Summary of “NIH Workshop on Optimizing Reproducibility in Nonhuman Primate Research Studies by Enhancing Rigor and Transparency” Now Available

First, I want to take a moment to wish you all well as we collectively weather the unprecedented novel coronavirus pandemic. I hope all readers of this blog, and their loved ones and friends are staying safe and well. As you might imagine, COVID-19 response is occupying a great deal of the bandwidth of NIH right now, as we ensure the safety of our workforce and accelerate scientific solutions to the current crisis. However, even from remote workspaces and amidst the flurry of pandemic response, work to support the ongoing mission of the agency is continuing…

Today, NIH is posting a summary of a workshop held in February which brought together key stakeholders to explore the intersection of optimizing research rigor and research involving non-human primates (NHP). You may recall I blogged about this last fall, and I noted the continuity with other NIH efforts assessing the landscape of NHP research, as well as the agency’s ongoing initiative to enhance research reproducibility through improvements in rigor and transparency. In the interim, a neuroethics working group of the Advisory Committee to the NIH Director (ACD) produced a report in October 2019 “Enabling and Enhancing Neuroscience Advances for Society” which included ethical considerations for NHP research, particularly relative to emerging biotechnologies. Collectively, these presented a terrific backdrop to bring together experts in various scientific disciplines, primatologists, veterinarians, and bioethicists, including representatives from National Primate Research Centers, academic institutions, government, industry and non-profit groups for two days of in-depth discussion.

A number of common themes emerged, including:

  • Ethical considerations should extend beyond legal and regulatory requirements.
  • It is of critical importance to understand the course of human disease and to understand the strengths and limitations of the animal model proposed for use.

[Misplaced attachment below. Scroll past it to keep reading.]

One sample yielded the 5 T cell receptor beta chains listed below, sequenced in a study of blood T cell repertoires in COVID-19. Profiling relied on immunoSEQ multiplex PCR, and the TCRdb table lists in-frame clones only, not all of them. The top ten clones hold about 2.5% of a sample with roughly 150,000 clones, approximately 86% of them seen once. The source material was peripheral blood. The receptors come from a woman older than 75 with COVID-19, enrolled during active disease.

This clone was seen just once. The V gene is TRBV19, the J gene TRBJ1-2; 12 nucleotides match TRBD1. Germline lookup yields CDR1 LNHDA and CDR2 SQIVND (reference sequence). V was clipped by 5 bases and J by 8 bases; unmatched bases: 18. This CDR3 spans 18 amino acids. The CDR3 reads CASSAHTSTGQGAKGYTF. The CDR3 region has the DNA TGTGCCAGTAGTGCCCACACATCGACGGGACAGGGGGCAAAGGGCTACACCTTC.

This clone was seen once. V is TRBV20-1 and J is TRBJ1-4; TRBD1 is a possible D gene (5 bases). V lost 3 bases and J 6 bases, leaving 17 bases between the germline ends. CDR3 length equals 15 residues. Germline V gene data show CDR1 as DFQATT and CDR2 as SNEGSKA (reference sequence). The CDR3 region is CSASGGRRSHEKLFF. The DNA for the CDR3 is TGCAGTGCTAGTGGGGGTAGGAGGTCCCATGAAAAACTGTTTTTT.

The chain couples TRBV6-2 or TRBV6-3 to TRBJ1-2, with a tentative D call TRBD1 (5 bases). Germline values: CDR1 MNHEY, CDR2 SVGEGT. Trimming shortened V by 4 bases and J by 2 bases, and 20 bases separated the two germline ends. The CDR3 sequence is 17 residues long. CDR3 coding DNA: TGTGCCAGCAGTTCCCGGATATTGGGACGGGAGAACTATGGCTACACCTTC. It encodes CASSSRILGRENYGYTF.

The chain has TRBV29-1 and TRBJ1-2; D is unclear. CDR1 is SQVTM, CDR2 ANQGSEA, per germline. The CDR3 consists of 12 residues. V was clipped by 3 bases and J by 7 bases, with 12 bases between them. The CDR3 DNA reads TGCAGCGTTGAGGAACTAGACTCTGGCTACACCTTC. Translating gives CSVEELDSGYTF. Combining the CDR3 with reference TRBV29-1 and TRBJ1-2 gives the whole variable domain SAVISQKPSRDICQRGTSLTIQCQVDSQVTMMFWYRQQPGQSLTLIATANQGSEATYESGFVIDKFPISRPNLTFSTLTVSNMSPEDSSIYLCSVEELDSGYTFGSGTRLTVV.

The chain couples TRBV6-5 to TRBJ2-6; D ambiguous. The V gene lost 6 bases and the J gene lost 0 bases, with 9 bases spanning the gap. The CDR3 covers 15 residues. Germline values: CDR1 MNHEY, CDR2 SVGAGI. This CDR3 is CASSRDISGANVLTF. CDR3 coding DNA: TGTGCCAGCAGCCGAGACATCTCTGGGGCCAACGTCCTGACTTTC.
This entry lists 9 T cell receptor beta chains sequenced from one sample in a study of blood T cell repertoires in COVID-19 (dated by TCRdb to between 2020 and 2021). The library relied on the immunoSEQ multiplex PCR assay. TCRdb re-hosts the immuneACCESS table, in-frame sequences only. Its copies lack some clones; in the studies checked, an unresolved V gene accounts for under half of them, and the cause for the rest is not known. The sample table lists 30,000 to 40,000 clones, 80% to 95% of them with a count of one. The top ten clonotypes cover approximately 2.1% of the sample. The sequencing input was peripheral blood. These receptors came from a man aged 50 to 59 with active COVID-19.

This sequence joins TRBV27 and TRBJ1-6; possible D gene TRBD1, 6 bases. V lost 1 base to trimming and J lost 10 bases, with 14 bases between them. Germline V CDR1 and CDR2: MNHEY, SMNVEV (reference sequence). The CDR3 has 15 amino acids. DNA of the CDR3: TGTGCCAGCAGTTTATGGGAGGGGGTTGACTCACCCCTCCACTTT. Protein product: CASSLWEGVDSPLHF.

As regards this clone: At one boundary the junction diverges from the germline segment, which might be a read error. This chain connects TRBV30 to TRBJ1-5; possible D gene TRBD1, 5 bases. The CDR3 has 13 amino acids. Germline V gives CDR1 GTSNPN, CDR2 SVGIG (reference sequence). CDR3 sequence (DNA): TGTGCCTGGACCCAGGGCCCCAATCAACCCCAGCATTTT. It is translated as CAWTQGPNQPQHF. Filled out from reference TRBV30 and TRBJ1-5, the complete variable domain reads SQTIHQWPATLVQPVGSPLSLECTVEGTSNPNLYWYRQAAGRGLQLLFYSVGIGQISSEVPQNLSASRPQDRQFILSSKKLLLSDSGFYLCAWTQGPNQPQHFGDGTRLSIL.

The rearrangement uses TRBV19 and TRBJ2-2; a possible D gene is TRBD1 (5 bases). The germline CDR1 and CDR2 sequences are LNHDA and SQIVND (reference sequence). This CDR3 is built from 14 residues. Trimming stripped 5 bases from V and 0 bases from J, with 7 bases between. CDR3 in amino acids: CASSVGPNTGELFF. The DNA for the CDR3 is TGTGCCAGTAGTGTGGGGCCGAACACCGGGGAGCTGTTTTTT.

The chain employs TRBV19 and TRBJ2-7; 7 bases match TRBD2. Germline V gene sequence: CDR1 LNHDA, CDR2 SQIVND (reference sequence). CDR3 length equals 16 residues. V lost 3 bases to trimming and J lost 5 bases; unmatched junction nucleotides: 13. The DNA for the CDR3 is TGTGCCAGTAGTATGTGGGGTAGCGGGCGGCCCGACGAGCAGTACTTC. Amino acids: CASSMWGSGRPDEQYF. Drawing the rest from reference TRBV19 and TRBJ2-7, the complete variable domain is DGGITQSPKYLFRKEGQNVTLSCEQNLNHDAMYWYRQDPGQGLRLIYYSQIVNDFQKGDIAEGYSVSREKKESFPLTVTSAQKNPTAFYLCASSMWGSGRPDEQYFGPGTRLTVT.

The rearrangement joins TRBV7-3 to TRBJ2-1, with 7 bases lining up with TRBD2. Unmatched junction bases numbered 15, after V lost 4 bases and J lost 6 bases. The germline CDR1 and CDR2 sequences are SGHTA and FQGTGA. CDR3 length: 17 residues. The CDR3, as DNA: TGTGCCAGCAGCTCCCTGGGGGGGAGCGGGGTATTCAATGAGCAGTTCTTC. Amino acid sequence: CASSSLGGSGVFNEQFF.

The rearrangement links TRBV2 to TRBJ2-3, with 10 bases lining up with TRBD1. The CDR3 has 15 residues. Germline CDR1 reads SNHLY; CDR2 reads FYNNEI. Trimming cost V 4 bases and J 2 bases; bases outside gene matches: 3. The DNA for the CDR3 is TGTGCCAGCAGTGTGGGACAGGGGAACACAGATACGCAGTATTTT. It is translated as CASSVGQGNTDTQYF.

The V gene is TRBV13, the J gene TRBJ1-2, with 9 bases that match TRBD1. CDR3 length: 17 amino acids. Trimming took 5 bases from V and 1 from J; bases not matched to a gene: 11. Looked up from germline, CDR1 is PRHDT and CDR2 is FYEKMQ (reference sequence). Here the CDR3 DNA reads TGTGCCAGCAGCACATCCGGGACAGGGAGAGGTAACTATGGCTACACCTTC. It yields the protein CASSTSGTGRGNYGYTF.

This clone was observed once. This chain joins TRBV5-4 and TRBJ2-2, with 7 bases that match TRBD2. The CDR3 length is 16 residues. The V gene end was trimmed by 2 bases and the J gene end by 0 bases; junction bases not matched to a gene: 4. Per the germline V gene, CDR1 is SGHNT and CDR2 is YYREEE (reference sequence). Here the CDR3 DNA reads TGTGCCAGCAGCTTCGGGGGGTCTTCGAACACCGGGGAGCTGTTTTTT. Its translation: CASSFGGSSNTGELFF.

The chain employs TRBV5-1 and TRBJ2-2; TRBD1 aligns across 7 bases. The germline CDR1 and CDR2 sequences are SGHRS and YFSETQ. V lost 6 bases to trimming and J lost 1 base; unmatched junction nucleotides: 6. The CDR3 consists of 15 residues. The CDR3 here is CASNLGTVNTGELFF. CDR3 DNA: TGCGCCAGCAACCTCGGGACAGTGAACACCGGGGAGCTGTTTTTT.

• Rigor and transparency necessitates data sharing yet there are challenges.
  • Rigor, welfare, husbandry, environment, and behavior are all interrelated.
  • Rigorous and reproducible science is part of a virtuous learning cycle.

However, this concise summary gives short shrift to the rich and thoughtful discussion of the unique opportunities and challenges shared by the NHP research community, and I encourage you to read the full report to get a better sense of the full breath of issues discussed. As one participant noted, even the lunchtime conversations represented exciting exchanges of ideas at the nexus of scientific and clinical opportunities, ethical considerations, ensuring rigor and transparency, and the nuances of animal welfare and husbandry. It highlighted how interdisciplinary engagement – from experts in primatology, statisticians, experimental design, clinicians, ethicists, data scientists, and basic biologists – can be incredibly useful to maximize the knowledge generated by working with these critically important animal models. In addition, it became very clear that lessons learned from NHP can more broadly benefit enhancing rigorous study design in all animal research and that data sharing is key for facilitating rigor and reproducibility.

While the discussion itself was important in fostering those connections, a natural question to ask is: what happens next? The proceedings of the workshop feed into the broader efforts of the ACD Working Group on Enhancing Reproducibility and Rigor in Animal Research (of which I am a member) in its deliberations. This group has been charged with assessing and making recommendations to enhance the reproducibility and rigor of animal research by improving experimental design, optimizing translational validity, enhancing training, and increasing the transparency of research studies involving animal models, and is expected to present an interim report to the ACD in June.